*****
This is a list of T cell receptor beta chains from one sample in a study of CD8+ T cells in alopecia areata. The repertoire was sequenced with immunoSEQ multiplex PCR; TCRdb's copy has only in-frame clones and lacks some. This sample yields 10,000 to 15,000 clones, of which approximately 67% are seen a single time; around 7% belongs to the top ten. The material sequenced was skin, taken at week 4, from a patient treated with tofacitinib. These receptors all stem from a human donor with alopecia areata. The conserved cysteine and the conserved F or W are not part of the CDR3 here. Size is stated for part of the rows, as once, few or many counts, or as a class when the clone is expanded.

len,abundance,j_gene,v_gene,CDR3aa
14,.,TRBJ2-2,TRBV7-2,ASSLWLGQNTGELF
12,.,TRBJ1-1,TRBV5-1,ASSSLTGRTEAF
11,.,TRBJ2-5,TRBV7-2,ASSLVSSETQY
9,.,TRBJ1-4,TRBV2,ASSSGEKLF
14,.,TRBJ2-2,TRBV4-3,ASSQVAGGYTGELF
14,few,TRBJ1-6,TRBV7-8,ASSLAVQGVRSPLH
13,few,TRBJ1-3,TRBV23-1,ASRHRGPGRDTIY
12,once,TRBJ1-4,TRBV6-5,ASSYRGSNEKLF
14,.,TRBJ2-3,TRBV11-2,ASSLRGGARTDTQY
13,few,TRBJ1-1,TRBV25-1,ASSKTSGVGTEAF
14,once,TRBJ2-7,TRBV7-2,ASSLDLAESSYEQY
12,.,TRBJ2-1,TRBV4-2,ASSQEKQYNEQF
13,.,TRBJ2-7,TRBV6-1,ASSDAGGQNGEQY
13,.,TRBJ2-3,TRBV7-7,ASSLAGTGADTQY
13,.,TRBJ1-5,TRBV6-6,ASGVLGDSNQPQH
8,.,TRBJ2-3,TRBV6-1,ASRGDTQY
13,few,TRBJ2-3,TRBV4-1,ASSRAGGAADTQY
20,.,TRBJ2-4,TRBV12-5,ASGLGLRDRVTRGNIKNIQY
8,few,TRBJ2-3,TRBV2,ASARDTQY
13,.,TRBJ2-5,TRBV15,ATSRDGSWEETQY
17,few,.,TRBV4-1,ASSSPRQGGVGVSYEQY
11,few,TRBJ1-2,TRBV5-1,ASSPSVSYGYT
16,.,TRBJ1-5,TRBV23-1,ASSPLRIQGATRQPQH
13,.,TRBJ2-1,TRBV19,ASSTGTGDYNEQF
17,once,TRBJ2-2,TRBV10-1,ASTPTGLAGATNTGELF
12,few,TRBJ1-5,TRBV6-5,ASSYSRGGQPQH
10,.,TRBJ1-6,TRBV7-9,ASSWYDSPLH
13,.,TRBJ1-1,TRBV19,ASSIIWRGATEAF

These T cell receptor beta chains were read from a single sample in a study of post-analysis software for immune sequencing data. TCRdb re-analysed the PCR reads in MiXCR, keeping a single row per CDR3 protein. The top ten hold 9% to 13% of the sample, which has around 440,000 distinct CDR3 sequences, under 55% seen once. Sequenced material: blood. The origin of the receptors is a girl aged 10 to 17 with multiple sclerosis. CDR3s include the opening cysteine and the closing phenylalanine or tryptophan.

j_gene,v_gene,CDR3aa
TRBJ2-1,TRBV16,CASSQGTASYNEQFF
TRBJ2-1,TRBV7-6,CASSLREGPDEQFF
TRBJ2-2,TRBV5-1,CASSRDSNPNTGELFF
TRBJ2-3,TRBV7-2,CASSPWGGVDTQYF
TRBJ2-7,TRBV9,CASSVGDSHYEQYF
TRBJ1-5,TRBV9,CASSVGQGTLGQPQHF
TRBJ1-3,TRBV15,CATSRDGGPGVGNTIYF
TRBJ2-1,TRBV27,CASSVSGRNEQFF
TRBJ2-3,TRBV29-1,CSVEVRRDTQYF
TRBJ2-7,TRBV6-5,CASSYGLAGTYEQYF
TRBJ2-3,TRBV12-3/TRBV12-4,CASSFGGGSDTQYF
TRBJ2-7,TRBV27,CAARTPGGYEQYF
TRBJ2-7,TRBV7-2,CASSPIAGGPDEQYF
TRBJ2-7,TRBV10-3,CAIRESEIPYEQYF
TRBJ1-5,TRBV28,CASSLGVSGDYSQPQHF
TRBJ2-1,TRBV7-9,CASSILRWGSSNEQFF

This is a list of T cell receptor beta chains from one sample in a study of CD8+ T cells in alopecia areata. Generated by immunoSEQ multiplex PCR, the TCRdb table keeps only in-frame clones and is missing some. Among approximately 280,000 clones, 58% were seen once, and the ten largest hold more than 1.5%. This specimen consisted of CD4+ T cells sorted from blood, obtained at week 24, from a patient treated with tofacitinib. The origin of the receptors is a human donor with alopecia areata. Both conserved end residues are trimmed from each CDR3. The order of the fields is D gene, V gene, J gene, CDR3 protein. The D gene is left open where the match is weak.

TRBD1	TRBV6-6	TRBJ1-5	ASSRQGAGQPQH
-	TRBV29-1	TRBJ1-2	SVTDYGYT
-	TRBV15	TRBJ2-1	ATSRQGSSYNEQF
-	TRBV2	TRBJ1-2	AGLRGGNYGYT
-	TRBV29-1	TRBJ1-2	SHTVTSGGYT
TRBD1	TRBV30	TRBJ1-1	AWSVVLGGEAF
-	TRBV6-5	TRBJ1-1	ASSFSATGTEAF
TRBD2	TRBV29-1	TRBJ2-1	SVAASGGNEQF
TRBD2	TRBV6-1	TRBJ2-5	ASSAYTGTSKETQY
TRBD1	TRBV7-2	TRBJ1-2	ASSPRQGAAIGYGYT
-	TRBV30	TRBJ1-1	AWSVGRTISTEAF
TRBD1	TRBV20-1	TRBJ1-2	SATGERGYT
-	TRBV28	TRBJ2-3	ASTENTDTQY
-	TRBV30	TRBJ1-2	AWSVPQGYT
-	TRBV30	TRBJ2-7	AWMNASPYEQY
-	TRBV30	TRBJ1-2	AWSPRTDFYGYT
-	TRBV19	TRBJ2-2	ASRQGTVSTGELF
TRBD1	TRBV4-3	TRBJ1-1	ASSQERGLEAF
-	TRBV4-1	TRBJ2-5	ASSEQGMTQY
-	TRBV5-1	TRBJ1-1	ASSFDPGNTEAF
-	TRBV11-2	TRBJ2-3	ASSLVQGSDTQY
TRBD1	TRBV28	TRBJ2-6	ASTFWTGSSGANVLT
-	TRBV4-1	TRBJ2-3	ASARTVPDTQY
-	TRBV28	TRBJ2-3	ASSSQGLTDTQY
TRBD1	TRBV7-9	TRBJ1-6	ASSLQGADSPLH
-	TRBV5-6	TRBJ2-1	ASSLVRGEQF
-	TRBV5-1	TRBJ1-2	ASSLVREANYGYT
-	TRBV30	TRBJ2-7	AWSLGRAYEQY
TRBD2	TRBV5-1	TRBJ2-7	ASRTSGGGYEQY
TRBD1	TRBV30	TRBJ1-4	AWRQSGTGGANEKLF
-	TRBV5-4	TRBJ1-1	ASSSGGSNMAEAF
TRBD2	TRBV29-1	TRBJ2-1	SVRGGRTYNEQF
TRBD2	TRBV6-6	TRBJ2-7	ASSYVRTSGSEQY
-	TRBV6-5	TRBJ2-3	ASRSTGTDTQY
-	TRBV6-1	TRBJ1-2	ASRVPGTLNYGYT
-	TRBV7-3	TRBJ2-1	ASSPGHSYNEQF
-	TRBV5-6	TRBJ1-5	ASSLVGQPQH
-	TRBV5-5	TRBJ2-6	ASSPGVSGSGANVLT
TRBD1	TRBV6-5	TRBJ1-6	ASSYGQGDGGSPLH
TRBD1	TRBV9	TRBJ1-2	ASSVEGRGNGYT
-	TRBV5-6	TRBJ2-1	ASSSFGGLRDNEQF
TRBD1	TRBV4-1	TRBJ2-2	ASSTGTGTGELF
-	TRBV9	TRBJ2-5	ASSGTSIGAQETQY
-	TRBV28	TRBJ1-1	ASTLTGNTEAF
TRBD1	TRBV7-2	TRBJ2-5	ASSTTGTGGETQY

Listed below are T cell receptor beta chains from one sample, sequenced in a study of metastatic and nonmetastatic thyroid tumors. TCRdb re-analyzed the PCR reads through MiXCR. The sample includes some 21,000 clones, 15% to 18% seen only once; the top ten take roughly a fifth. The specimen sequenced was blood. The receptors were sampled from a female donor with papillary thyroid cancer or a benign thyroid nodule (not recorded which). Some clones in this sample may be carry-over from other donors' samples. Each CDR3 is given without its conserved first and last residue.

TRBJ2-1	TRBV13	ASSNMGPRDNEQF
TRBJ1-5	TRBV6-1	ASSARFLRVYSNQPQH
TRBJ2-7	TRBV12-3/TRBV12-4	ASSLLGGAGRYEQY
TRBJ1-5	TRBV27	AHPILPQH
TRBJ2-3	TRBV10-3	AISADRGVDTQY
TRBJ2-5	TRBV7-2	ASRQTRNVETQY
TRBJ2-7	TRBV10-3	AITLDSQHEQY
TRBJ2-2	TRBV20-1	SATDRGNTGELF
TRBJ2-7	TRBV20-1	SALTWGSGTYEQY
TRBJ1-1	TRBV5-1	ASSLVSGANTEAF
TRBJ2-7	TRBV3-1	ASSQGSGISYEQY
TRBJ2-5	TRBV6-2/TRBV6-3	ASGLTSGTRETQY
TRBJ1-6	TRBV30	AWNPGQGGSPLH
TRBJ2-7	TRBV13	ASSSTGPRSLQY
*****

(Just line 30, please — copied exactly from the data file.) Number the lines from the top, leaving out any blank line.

13,.,TRBJ1-1,TRBV19,ASSIIWRGATEAF